Representations of ‘Leftover Women’ in the Chinese English-language News Media

Miss Yating YU1

1The Hong Kong Polytechnic University, Hong Kong

Single women who are older than twenty-seven years have been labelled as ‘leftover women’ by the Chinese media since 2007. As Fincher (2014) argues, ‘The stigma surrounding “leftover” women intensifies pressure on women in their mid- to late twenties to rush into marriage with the wrong man’ (p.16). The scarcity of media studies from linguistic perspectives on the topic of leftover women, especially in the Chinese English-language news media, has provided a rationale for conducting this study. In order to fill this niche in the literature, this study investigates how leftover women are linguistically represented in the English-language news media in China by employing a corpus-assisted approach to critical discourse analysis. A specialised corpus of 303 English news articles (i.e., 236,254 words), covering the years between 2007 and 2017, was built for this purpose. Corpus linguistics techniques were employed to quantify the Meaning Shift Units (MSUs) of the lemma leftover women (Sinclair 1996, 2004) and van Leeuwen’s (2008) sociosemantic approach to social actors and actions was applied to inform the classification of MSUs in context. These findings shed light on media representations of leftover women, the contested ideologies emerging from these representations, and how shifting gender politics and identity shapes and are shaped by media in the world’s most populous nation.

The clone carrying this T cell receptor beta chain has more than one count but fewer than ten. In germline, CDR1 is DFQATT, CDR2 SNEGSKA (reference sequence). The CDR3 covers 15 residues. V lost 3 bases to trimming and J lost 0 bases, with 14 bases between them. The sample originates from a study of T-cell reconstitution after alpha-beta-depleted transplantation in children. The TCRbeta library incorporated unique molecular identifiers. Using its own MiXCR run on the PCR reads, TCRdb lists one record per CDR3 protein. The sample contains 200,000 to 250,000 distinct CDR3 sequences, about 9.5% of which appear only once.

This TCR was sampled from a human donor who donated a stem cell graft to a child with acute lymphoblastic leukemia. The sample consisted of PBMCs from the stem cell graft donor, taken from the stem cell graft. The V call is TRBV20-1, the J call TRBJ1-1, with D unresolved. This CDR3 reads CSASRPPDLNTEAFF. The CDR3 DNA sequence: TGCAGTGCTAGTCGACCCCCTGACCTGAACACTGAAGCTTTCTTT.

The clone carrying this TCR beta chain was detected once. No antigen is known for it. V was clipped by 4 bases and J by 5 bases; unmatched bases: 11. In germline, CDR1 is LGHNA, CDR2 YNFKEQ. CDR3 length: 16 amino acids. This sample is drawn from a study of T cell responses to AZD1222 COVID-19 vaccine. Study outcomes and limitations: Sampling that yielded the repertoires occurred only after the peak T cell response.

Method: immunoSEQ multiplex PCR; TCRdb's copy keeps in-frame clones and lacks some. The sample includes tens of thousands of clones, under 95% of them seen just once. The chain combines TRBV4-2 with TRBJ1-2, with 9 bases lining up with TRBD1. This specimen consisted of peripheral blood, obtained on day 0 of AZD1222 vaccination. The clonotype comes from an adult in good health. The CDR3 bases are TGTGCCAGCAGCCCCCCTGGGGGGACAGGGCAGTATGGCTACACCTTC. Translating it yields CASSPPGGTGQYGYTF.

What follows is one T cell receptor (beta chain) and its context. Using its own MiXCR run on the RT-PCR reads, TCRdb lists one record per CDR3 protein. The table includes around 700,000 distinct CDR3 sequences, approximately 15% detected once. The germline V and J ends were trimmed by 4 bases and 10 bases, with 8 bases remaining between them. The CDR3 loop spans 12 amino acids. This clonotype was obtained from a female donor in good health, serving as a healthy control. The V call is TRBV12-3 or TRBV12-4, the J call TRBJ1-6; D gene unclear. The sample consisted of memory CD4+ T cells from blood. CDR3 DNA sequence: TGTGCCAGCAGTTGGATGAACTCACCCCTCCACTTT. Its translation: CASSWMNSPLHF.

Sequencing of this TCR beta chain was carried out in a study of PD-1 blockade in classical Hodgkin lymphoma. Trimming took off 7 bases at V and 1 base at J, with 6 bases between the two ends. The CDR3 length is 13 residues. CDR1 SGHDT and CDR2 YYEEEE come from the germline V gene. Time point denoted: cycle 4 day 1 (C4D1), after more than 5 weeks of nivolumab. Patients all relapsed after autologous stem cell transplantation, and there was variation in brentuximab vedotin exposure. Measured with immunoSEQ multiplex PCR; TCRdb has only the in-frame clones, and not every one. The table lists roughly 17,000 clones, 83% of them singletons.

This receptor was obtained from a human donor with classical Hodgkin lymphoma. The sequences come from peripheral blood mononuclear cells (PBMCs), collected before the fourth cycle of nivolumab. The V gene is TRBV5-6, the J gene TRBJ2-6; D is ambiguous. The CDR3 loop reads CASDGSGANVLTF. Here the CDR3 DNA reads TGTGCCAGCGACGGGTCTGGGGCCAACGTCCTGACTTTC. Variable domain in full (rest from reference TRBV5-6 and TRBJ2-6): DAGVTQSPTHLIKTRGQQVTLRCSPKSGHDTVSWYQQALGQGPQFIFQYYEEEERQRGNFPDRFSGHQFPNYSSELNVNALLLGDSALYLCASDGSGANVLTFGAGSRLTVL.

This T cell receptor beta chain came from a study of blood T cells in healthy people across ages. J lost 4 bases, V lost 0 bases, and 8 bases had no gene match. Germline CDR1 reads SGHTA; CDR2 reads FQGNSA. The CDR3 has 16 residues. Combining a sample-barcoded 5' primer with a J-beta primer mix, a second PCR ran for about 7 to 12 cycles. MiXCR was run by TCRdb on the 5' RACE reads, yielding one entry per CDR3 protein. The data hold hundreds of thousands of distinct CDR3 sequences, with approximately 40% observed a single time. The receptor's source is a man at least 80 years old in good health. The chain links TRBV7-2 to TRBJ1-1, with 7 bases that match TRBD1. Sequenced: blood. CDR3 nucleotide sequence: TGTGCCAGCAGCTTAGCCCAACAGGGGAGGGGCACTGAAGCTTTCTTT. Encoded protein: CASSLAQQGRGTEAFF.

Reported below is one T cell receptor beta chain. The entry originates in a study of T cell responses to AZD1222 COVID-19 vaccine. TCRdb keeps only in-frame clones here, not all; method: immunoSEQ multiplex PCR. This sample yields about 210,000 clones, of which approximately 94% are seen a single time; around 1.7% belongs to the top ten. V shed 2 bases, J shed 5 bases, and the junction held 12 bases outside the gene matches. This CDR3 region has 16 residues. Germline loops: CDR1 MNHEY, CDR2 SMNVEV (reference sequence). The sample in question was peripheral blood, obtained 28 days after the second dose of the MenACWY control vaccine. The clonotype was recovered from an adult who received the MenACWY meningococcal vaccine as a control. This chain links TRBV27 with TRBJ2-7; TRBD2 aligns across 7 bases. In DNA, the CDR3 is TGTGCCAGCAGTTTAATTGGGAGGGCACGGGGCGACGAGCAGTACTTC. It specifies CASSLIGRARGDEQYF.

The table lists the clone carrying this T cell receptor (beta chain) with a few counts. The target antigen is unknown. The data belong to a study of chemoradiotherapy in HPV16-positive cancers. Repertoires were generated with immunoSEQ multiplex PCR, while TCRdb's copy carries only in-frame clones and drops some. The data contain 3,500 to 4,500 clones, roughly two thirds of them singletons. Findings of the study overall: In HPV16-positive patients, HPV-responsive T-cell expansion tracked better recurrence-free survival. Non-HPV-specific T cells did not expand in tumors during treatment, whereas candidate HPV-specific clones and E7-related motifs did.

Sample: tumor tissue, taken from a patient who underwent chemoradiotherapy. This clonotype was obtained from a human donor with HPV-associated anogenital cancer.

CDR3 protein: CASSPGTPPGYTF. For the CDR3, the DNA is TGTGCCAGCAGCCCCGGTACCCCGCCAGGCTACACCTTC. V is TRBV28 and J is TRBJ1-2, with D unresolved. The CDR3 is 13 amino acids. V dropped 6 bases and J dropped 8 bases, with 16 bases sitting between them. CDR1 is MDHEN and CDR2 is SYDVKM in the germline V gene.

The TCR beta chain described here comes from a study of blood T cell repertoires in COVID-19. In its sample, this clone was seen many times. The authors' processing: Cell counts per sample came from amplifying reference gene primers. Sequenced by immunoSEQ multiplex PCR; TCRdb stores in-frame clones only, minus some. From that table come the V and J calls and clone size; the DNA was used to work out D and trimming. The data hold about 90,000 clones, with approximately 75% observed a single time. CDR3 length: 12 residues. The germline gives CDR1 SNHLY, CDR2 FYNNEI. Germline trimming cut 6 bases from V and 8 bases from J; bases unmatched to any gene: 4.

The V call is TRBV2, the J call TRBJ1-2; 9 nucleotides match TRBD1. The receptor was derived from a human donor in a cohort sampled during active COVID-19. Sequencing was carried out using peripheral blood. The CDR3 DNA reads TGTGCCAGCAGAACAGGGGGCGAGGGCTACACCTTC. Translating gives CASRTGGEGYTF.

Biography:

Yu Yating is a PhD candidate from the Department of English, The Hong Kong Polytechnic University. Her research interests are in gender studies, corpus linguistics, (critical) discourse analysis, and metaphor studies. Her recent publications were accepted by the journals called Gender and Language and Social Semiotics.

ABOUT THE ASSOCIATION

The Asian Studies Association of Australia (ASAA) is the peak body of university experts and educators on Asia in Australia. Established in 1976, we promote and support the study of Asia in Australian universities and knowledge of Asia among the broader community. Our membership is drawn mainly from academics and students, but also includes industry and government Asia experts. We take a strong interest in promoting knowledge about Asia in schools and in contributing to state and Commonwealth government policies related to Asia. We provide informed comment on Asia to a broad public through our bulletin, Asian Currents, and specialist research articles in our journal, Asian Studies Review. Four book series published under our auspices cover Southeast Asia, South Asia, East Asia and Women in Asia.

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